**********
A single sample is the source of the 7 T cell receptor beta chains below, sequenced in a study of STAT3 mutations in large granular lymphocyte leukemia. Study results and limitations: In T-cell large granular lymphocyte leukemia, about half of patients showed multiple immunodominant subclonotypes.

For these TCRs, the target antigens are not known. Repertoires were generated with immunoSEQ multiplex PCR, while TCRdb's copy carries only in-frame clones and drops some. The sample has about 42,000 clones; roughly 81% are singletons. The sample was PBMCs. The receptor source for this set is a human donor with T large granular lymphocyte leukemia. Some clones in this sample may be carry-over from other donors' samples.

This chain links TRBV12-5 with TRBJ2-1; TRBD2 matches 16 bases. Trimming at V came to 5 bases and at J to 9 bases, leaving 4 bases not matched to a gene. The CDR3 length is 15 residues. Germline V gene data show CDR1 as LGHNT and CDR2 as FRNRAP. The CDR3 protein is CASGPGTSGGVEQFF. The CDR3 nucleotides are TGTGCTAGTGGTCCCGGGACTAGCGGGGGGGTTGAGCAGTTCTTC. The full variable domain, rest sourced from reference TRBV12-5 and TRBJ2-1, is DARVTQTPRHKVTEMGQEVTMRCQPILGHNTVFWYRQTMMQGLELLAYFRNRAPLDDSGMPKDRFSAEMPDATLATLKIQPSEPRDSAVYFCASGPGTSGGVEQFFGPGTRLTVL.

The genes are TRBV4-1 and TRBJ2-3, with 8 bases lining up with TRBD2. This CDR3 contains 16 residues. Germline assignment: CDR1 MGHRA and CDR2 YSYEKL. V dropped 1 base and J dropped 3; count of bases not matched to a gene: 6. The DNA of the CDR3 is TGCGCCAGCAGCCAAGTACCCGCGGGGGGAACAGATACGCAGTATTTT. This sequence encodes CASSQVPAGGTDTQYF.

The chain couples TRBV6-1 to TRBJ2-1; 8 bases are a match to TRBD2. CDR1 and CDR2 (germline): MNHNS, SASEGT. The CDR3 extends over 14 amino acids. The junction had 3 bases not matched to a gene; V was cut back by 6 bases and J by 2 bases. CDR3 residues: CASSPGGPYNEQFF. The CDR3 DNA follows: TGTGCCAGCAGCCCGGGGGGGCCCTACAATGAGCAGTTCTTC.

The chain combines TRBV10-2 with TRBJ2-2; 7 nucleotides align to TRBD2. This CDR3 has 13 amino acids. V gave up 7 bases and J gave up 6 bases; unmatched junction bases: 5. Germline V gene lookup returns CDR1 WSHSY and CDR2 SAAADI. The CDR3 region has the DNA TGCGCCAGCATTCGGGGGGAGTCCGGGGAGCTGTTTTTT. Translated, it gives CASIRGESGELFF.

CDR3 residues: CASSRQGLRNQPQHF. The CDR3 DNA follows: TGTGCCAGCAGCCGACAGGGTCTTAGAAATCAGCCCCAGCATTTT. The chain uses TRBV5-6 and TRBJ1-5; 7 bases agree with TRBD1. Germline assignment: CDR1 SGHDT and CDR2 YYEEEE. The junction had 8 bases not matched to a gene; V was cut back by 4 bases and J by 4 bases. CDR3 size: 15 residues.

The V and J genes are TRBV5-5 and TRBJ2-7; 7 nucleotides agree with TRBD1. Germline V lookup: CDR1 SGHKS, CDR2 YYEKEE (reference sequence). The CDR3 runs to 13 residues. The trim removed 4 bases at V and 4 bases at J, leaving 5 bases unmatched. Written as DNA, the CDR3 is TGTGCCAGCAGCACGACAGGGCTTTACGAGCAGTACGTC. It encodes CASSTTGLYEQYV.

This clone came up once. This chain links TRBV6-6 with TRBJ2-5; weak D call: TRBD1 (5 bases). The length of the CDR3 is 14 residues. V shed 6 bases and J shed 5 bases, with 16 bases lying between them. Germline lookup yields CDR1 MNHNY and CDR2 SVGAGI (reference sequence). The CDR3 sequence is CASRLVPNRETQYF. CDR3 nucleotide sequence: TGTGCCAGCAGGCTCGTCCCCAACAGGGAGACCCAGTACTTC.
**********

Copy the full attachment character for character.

A single sample is the source of the 7 T cell receptor beta chains below, sequenced in a study of STAT3 mutations in large granular lymphocyte leukemia. Study results and limitations: In T-cell large granular lymphocyte leukemia, about half of patients showed multiple immunodominant subclonotypes.

For these TCRs, the target antigens are not known. Repertoires were generated with immunoSEQ multiplex PCR, while TCRdb's copy carries only in-frame clones and drops some. The sample has about 42,000 clones; roughly 81% are singletons. The sample was PBMCs. The receptor source for this set is a human donor with T large granular lymphocyte leukemia. Some clones in this sample may be carry-over from other donors' samples.

This chain links TRBV12-5 with TRBJ2-1; TRBD2 matches 16 bases. Trimming at V came to 5 bases and at J to 9 bases, leaving 4 bases not matched to a gene. The CDR3 length is 15 residues. Germline V gene data show CDR1 as LGHNT and CDR2 as FRNRAP. The CDR3 protein is CASGPGTSGGVEQFF. The CDR3 nucleotides are TGTGCTAGTGGTCCCGGGACTAGCGGGGGGGTTGAGCAGTTCTTC. The full variable domain, rest sourced from reference TRBV12-5 and TRBJ2-1, is DARVTQTPRHKVTEMGQEVTMRCQPILGHNTVFWYRQTMMQGLELLAYFRNRAPLDDSGMPKDRFSAEMPDATLATLKIQPSEPRDSAVYFCASGPGTSGGVEQFFGPGTRLTVL.

The genes are TRBV4-1 and TRBJ2-3, with 8 bases lining up with TRBD2. This CDR3 contains 16 residues. Germline assignment: CDR1 MGHRA and CDR2 YSYEKL. V dropped 1 base and J dropped 3; count of bases not matched to a gene: 6. The DNA of the CDR3 is TGCGCCAGCAGCCAAGTACCCGCGGGGGGAACAGATACGCAGTATTTT. This sequence encodes CASSQVPAGGTDTQYF.

The chain couples TRBV6-1 to TRBJ2-1; 8 bases are a match to TRBD2. CDR1 and CDR2 (germline): MNHNS, SASEGT. The CDR3 extends over 14 amino acids. The junction had 3 bases not matched to a gene; V was cut back by 6 bases and J by 2 bases. CDR3 residues: CASSPGGPYNEQFF. The CDR3 DNA follows: TGTGCCAGCAGCCCGGGGGGGCCCTACAATGAGCAGTTCTTC.

The chain combines TRBV10-2 with TRBJ2-2; 7 nucleotides align to TRBD2. This CDR3 has 13 amino acids. V gave up 7 bases and J gave up 6 bases; unmatched junction bases: 5. Germline V gene lookup returns CDR1 WSHSY and CDR2 SAAADI. The CDR3 region has the DNA TGCGCCAGCATTCGGGGGGAGTCCGGGGAGCTGTTTTTT. Translated, it gives CASIRGESGELFF.

CDR3 residues: CASSRQGLRNQPQHF. The CDR3 DNA follows: TGTGCCAGCAGCCGACAGGGTCTTAGAAATCAGCCCCAGCATTTT. The chain uses TRBV5-6 and TRBJ1-5; 7 bases agree with TRBD1. Germline assignment: CDR1 SGHDT and CDR2 YYEEEE. The junction had 8 bases not matched to a gene; V was cut back by 4 bases and J by 4 bases. CDR3 size: 15 residues.

The V and J genes are TRBV5-5 and TRBJ2-7; 7 nucleotides agree with TRBD1. Germline V lookup: CDR1 SGHKS, CDR2 YYEKEE (reference sequence). The CDR3 runs to 13 residues. The trim removed 4 bases at V and 4 bases at J, leaving 5 bases unmatched. Written as DNA, the CDR3 is TGTGCCAGCAGCACGACAGGGCTTTACGAGCAGTACGTC. It encodes CASSTTGLYEQYV.

This clone came up once. This chain links TRBV6-6 with TRBJ2-5; weak D call: TRBD1 (5 bases). The length of the CDR3 is 14 residues. V shed 6 bases and J shed 5 bases, with 16 bases lying between them. Germline lookup yields CDR1 MNHNY and CDR2 SVGAGI (reference sequence). The CDR3 sequence is CASRLVPNRETQYF. CDR3 nucleotide sequence: TGTGCCAGCAGGCTCGTCCCCAACAGGGAGACCCAGTACTTC.